When leadership decision-making is perceived as arbitrary and not in the best interest of the school or not communicated in a way that clarifies the reasoning behind it Frequent turnover in school leadership or teaching staff Failure to remove staff who are widely viewed by others as inadequate Ineffective or insufficient communication.
Accept responsibility —take blame when things go wrong, and give credit when things go right. Show appreciation —saying thank you goes a long way, and it travels even further when done publicly. Lift up others as a shining example any chance you get. Be a good listener —improving your listening skills allows you to collect new information seeing problems and then solutions and build trust and rapport.
Show enthusiasm —a positive attitude is contagious.
Improving culture is not an end in itself, but the means by which school leaders can address the goals of student progress and achievement. Thus, improving culture is not an end in itself, but the means by which school leaders can address the goals of student progress and achievement. Three features of school cultures that have been tied to student learning are:.
Professional community PC directs a spotlight on the relationships among adults within the school. The essence of professional community is that all adults in a school are presented with the opportunity to work with others to grow and change — and that meaningful and sustained connections are necessary for that to occur.
This occurs when teachers take collective responsibility for improving student learning. Collective responsibility, in which all members feel accountable for all students, is at the core of intensified leadership.
The concept of organizational learning OL suggests that continuous improvement through collective engagement with new ideas will generate enhanced classroom practices and a deeper understanding of how organizational improvement occurs. Seemingly random contacts with novel ideas as well as structured efforts to examine data and plan new programs may both produce forward momentum.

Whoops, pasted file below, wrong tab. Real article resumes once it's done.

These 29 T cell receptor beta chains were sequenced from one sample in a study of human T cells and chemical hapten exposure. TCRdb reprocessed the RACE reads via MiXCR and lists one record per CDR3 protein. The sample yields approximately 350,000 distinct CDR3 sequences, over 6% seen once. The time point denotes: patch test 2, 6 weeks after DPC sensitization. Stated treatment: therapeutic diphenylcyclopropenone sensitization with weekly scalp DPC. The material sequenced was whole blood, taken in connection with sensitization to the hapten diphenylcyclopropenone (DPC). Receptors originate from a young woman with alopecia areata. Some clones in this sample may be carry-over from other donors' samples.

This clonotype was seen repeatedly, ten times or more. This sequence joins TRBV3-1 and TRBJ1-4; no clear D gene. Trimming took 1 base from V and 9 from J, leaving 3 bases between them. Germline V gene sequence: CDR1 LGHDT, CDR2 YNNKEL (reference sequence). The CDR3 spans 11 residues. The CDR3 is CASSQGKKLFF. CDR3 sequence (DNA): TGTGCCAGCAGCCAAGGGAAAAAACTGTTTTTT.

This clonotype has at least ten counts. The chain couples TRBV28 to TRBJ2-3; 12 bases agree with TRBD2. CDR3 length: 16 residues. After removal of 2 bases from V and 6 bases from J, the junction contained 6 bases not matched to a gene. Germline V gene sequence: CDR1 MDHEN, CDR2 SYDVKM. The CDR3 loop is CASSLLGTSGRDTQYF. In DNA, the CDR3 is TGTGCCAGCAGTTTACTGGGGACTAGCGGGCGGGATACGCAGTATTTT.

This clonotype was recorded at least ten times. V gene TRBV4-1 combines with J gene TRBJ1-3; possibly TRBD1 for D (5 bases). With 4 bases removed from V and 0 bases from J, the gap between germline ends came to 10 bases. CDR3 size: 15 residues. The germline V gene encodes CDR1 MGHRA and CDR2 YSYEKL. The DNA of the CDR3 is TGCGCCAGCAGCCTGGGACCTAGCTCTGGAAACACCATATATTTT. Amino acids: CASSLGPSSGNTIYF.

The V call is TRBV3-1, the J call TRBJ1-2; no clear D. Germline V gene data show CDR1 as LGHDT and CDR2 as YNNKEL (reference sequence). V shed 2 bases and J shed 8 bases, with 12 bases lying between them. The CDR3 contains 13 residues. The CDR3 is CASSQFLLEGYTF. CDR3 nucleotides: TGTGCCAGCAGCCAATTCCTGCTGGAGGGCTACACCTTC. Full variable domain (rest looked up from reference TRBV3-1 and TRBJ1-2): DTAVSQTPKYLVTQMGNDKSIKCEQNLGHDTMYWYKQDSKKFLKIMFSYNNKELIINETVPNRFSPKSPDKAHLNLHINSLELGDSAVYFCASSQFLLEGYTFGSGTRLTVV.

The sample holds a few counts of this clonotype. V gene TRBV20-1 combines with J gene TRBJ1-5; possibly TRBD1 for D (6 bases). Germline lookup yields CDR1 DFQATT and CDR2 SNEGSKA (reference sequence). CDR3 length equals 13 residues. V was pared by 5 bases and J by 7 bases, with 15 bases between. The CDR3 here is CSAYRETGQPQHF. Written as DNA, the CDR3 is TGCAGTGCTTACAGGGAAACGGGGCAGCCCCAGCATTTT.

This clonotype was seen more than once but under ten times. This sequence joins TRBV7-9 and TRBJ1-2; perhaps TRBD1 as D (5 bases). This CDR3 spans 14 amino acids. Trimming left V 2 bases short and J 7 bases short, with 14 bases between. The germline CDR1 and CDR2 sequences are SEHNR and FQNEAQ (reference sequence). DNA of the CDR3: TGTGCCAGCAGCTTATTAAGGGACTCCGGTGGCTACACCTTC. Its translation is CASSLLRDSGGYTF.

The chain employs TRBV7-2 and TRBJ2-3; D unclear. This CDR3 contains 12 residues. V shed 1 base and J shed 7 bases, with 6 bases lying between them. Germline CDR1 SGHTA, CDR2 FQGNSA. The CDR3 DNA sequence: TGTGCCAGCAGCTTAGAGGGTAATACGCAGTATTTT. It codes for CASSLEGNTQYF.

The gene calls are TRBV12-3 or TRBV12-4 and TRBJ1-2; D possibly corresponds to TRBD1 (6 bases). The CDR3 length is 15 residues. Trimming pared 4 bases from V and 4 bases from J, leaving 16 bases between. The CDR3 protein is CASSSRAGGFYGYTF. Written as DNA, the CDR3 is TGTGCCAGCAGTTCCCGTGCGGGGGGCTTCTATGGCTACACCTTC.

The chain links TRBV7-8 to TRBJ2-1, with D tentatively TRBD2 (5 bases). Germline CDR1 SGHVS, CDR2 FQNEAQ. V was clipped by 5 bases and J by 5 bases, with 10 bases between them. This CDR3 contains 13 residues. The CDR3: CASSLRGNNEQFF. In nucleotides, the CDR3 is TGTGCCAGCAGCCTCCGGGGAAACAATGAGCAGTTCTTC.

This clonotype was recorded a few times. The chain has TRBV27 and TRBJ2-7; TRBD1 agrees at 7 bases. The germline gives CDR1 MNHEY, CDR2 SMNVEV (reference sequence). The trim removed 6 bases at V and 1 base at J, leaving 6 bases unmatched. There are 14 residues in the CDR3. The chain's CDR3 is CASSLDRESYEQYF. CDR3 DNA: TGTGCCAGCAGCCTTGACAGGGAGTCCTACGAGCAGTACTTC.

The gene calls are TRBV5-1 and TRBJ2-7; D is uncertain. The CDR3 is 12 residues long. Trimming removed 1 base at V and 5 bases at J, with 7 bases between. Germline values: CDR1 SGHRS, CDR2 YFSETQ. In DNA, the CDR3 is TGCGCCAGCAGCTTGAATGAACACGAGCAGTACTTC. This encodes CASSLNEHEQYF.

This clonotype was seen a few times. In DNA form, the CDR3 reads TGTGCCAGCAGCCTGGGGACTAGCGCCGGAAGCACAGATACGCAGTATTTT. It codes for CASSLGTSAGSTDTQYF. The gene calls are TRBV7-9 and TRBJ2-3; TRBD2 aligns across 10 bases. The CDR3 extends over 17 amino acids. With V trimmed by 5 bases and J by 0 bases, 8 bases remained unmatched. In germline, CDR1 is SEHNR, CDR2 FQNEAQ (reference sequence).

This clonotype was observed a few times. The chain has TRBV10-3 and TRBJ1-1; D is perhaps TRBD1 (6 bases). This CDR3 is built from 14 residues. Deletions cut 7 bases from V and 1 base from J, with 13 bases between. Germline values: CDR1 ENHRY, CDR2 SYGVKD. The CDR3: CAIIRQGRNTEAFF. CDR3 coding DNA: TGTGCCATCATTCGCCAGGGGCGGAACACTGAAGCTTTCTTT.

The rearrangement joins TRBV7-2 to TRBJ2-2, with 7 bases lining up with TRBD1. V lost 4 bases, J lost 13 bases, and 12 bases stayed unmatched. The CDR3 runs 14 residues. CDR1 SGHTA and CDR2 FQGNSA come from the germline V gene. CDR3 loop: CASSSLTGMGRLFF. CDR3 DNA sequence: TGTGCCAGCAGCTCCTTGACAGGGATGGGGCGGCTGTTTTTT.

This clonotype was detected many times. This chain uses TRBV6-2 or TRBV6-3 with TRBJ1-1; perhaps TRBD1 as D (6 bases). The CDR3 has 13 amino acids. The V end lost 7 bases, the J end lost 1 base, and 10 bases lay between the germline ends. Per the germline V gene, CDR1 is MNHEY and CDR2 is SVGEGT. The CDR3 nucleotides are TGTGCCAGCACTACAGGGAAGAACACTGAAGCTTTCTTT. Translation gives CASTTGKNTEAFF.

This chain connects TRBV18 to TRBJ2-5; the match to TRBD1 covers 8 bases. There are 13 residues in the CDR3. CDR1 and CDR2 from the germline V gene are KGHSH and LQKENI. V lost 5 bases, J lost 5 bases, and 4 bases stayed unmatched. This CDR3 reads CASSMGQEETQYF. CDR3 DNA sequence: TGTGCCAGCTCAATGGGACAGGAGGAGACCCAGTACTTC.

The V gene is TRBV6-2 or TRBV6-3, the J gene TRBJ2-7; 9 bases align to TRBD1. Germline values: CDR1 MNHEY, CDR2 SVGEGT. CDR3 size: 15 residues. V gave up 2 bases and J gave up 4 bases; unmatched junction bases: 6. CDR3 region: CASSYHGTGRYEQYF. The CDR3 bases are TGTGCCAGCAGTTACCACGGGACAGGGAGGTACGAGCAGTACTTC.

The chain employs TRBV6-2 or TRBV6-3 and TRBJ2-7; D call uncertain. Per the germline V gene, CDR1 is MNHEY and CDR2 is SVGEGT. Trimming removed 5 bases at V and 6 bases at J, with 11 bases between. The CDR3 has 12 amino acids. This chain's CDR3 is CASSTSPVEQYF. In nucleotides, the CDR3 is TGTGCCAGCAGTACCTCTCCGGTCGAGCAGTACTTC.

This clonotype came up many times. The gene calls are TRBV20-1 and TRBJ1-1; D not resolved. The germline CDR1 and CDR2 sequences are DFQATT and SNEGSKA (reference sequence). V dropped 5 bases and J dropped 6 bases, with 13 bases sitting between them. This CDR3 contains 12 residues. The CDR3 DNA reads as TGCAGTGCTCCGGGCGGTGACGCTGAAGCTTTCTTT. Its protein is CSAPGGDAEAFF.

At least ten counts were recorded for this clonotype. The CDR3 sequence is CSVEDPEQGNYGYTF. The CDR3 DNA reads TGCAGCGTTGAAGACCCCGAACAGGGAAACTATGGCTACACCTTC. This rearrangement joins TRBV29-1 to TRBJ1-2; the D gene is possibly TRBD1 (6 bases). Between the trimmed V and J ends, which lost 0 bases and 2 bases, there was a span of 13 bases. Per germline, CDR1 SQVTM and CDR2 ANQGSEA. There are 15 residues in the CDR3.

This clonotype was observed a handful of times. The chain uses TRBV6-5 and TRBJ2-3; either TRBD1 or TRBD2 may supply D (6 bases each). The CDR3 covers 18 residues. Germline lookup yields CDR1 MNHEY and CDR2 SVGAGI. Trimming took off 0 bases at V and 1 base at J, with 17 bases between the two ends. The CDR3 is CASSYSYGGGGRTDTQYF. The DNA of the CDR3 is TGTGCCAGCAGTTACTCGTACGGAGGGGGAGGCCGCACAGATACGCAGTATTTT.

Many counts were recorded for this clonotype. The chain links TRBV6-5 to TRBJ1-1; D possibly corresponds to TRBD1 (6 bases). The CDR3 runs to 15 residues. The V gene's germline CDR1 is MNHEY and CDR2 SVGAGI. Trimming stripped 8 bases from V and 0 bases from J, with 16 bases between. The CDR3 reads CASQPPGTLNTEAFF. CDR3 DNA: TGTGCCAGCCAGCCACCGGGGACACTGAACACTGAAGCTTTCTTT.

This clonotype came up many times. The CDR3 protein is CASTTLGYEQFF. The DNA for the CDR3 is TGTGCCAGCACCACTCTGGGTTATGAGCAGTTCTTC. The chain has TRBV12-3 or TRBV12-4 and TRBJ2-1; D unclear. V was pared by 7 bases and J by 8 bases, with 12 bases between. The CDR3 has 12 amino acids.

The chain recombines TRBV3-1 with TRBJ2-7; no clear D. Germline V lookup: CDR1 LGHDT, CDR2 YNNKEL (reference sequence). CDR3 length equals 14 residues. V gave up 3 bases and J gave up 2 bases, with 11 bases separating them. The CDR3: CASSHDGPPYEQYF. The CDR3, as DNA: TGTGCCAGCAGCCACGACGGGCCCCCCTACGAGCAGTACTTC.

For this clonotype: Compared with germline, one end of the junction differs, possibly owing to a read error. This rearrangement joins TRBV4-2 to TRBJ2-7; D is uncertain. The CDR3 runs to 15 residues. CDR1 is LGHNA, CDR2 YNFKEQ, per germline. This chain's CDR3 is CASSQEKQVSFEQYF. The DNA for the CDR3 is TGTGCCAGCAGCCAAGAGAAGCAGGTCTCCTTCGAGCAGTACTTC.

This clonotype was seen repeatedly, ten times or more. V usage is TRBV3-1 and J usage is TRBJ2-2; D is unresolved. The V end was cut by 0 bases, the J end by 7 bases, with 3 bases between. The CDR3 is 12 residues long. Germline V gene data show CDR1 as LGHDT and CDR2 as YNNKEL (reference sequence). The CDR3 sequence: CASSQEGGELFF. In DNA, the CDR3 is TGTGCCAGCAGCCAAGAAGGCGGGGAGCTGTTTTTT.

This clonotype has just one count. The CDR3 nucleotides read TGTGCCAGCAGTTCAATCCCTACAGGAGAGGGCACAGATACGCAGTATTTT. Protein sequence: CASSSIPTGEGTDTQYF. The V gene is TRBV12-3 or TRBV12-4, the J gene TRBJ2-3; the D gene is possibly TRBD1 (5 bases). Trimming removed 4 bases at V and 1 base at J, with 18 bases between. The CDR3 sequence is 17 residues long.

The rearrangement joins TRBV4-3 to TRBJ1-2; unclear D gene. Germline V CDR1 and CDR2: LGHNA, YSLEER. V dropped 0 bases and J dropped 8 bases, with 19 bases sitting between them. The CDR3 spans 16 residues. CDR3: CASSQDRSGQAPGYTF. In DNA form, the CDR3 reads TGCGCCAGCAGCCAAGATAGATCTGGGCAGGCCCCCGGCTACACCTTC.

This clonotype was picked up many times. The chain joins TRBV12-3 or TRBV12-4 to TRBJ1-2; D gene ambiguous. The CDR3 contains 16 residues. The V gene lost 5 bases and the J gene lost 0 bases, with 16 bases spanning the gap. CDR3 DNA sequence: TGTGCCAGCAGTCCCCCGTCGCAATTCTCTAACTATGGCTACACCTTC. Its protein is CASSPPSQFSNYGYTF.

OL focuses on the ways in which new ideas are brought into the school organization, how they are considered and evaluated, and the ways in which school organizations retain and use the knowledge generated from them. Culture is enhanced as more members of the school community learn new and better ways to address the needs of students and then work to share those understandings with others.
Trust is the glue that holds social networks and relationships together.
The Makings of a Successful School Leader
In schools trust is considered to be the result of several dispositions working in concert, among these are integrity or honesty and openness , concern also called benevolence or personal regard for others , competence, and reliability or consistency. Trust has been linked with organizational effectiveness in business settings; in schools trust among teachers and between teachers and other groups is linked to higher student achievement Tschannen-Moran, School culture is most powerful when the ideas that underscore each of the themes are viewed as strategic cultural actions.
When viewed as strategic actions, building professional communities, creating opportunities for organizational learning, and developing trust are not things done once. Nor is the culture that emerges from these efforts something you can claim to have become and then ignore.
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Rather, it is an orientation toward school leadership. Intensification of leadership provides you the skill set to change your school culture and to achieve your goals for student success. Bryk, A. Trust in schools: A core resource for improvement. New York: Russell Sage Foundation. Hord, S. Leadership and professional learning communities: Possibilities, practice and performance. Thousand Oaks, CA: Corwin. Kruse, S. Building strong school cultures: A guide to leading change.
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Levitt, B. Organizational learning. Annual Review of Sociology, 14, Louis, K. Professionalism and community: Perspectives on reforming urban schools. Stoll, L. Professional learning communities: Divergence, depth and dilemmas.
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Tschannen-Moran, M. Trust matters: Leadership for successful schools. San Francisco: Jossey Bass.